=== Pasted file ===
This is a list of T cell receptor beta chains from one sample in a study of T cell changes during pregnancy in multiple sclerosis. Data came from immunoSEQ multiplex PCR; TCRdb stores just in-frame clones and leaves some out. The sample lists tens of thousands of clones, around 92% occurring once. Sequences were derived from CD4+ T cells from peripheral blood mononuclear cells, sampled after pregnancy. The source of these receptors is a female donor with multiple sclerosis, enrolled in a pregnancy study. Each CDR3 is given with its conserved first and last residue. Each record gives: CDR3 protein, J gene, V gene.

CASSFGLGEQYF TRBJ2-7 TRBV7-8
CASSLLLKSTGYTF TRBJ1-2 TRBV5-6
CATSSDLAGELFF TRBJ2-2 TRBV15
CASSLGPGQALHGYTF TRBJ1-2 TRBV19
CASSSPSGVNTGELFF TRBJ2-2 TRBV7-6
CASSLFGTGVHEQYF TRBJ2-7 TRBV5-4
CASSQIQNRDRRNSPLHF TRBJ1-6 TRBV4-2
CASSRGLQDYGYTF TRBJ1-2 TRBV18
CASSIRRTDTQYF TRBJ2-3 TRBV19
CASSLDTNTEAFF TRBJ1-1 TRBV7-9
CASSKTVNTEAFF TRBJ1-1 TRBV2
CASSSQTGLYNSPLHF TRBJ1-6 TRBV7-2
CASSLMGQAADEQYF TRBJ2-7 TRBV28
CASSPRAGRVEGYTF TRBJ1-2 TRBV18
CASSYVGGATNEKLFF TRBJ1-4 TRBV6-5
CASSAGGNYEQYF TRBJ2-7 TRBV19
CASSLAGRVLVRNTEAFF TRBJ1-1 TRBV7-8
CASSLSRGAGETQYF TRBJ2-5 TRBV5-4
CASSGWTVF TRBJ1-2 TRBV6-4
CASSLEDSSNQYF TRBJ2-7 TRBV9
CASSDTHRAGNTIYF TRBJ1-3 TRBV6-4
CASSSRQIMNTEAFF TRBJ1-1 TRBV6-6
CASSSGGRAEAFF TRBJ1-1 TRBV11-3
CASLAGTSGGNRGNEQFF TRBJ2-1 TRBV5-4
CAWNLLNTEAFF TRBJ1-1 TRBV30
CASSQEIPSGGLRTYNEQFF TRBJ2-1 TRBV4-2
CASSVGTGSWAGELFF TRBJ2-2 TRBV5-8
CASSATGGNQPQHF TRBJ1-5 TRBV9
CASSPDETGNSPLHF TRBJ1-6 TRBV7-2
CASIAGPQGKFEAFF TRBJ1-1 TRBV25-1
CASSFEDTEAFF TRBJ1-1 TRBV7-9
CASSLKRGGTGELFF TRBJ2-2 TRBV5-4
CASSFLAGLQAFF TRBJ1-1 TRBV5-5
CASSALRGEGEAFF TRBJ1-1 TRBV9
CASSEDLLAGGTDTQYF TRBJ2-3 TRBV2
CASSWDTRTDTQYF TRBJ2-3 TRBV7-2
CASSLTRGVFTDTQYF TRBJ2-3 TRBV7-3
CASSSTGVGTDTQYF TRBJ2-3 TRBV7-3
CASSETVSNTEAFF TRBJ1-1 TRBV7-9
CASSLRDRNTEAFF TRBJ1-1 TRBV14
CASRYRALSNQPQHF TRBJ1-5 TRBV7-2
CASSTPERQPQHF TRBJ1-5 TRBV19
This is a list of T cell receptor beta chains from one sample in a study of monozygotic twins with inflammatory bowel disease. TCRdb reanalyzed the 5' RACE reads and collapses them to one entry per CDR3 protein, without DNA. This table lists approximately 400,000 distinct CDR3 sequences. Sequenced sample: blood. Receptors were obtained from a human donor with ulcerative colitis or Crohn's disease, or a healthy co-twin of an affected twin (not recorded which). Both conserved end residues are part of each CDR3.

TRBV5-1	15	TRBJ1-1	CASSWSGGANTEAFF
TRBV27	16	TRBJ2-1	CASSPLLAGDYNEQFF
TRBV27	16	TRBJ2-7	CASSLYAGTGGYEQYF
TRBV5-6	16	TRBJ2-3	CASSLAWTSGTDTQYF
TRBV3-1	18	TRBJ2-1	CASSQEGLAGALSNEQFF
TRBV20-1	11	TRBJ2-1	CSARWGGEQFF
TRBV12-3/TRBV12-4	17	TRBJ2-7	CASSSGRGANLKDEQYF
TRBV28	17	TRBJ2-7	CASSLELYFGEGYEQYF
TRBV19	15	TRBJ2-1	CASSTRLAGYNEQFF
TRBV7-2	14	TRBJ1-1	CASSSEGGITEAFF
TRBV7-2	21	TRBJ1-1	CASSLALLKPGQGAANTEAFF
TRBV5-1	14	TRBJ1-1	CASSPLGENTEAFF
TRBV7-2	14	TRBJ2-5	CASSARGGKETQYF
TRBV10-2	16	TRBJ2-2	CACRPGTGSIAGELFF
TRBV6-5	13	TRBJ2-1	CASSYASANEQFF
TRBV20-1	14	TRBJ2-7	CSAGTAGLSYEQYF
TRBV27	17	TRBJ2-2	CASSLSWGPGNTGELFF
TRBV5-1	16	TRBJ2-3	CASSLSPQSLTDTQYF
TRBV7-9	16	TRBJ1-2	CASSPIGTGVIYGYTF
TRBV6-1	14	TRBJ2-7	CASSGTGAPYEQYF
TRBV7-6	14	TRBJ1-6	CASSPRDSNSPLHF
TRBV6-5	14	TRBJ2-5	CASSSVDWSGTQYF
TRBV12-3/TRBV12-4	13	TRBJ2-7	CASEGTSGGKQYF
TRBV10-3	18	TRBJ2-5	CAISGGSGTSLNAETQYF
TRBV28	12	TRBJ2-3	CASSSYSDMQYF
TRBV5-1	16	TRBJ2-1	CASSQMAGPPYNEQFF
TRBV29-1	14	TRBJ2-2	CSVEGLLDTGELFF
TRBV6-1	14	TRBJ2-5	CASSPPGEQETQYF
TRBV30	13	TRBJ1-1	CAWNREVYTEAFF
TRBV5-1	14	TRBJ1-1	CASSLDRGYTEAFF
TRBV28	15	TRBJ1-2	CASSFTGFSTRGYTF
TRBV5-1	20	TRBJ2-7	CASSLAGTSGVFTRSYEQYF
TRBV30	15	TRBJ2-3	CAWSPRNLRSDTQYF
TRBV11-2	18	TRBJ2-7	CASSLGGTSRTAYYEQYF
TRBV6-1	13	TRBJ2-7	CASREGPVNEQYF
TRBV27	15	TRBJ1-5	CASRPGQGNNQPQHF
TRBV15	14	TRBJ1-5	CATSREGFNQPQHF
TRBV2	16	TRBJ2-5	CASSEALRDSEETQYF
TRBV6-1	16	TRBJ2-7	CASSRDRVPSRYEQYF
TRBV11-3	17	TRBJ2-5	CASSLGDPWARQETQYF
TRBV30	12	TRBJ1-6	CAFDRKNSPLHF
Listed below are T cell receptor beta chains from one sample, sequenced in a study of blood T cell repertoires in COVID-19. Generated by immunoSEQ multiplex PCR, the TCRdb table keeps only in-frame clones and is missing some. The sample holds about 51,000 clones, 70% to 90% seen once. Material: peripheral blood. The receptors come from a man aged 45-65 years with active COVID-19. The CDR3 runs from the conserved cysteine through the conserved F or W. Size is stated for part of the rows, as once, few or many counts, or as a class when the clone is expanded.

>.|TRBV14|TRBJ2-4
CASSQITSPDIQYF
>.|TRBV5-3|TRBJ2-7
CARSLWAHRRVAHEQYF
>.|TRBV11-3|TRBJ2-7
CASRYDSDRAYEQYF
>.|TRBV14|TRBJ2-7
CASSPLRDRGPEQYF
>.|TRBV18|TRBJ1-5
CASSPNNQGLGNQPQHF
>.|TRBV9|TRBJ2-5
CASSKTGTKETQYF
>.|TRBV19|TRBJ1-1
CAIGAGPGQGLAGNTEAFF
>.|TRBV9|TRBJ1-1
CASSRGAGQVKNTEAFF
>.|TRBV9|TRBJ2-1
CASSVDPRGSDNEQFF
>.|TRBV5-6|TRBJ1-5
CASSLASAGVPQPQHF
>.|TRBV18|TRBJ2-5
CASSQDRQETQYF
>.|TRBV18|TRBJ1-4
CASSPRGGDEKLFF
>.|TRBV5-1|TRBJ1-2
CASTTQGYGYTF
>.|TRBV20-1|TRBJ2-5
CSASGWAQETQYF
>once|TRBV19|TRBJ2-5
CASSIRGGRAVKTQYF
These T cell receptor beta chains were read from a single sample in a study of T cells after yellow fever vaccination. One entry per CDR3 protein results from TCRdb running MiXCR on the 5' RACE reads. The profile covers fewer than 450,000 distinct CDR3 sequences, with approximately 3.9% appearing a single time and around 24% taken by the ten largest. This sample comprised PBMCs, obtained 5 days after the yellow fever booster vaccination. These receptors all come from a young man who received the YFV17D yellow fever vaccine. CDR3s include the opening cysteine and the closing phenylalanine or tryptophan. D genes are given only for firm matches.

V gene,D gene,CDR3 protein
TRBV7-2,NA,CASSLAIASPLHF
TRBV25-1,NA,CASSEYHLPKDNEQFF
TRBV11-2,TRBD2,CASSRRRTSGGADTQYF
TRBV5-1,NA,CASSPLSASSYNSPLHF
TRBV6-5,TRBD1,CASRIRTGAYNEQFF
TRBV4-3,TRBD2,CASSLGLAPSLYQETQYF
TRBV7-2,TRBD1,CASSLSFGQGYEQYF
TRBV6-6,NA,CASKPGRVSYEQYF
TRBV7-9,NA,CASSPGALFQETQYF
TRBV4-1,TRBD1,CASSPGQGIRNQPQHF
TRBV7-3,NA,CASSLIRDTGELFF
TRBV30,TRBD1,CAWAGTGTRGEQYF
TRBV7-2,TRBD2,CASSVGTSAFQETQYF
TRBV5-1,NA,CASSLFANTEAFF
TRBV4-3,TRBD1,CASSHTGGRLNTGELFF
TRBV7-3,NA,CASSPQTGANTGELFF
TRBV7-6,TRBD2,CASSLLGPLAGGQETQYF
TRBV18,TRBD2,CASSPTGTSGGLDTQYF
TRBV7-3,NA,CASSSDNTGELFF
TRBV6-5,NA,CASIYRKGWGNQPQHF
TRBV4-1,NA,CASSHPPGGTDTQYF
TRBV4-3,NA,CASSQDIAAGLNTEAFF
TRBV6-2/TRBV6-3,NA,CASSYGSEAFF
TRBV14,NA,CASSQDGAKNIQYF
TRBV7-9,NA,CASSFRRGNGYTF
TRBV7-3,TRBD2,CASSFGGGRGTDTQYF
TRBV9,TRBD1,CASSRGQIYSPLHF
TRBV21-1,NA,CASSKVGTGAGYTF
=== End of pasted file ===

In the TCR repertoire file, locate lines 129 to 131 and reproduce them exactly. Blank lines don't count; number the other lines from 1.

TRBV7-3,NA,CASSLIRDTGELFF
TRBV30,TRBD1,CAWAGTGTRGEQYF
TRBV7-2,TRBD2,CASSVGTSAFQETQYF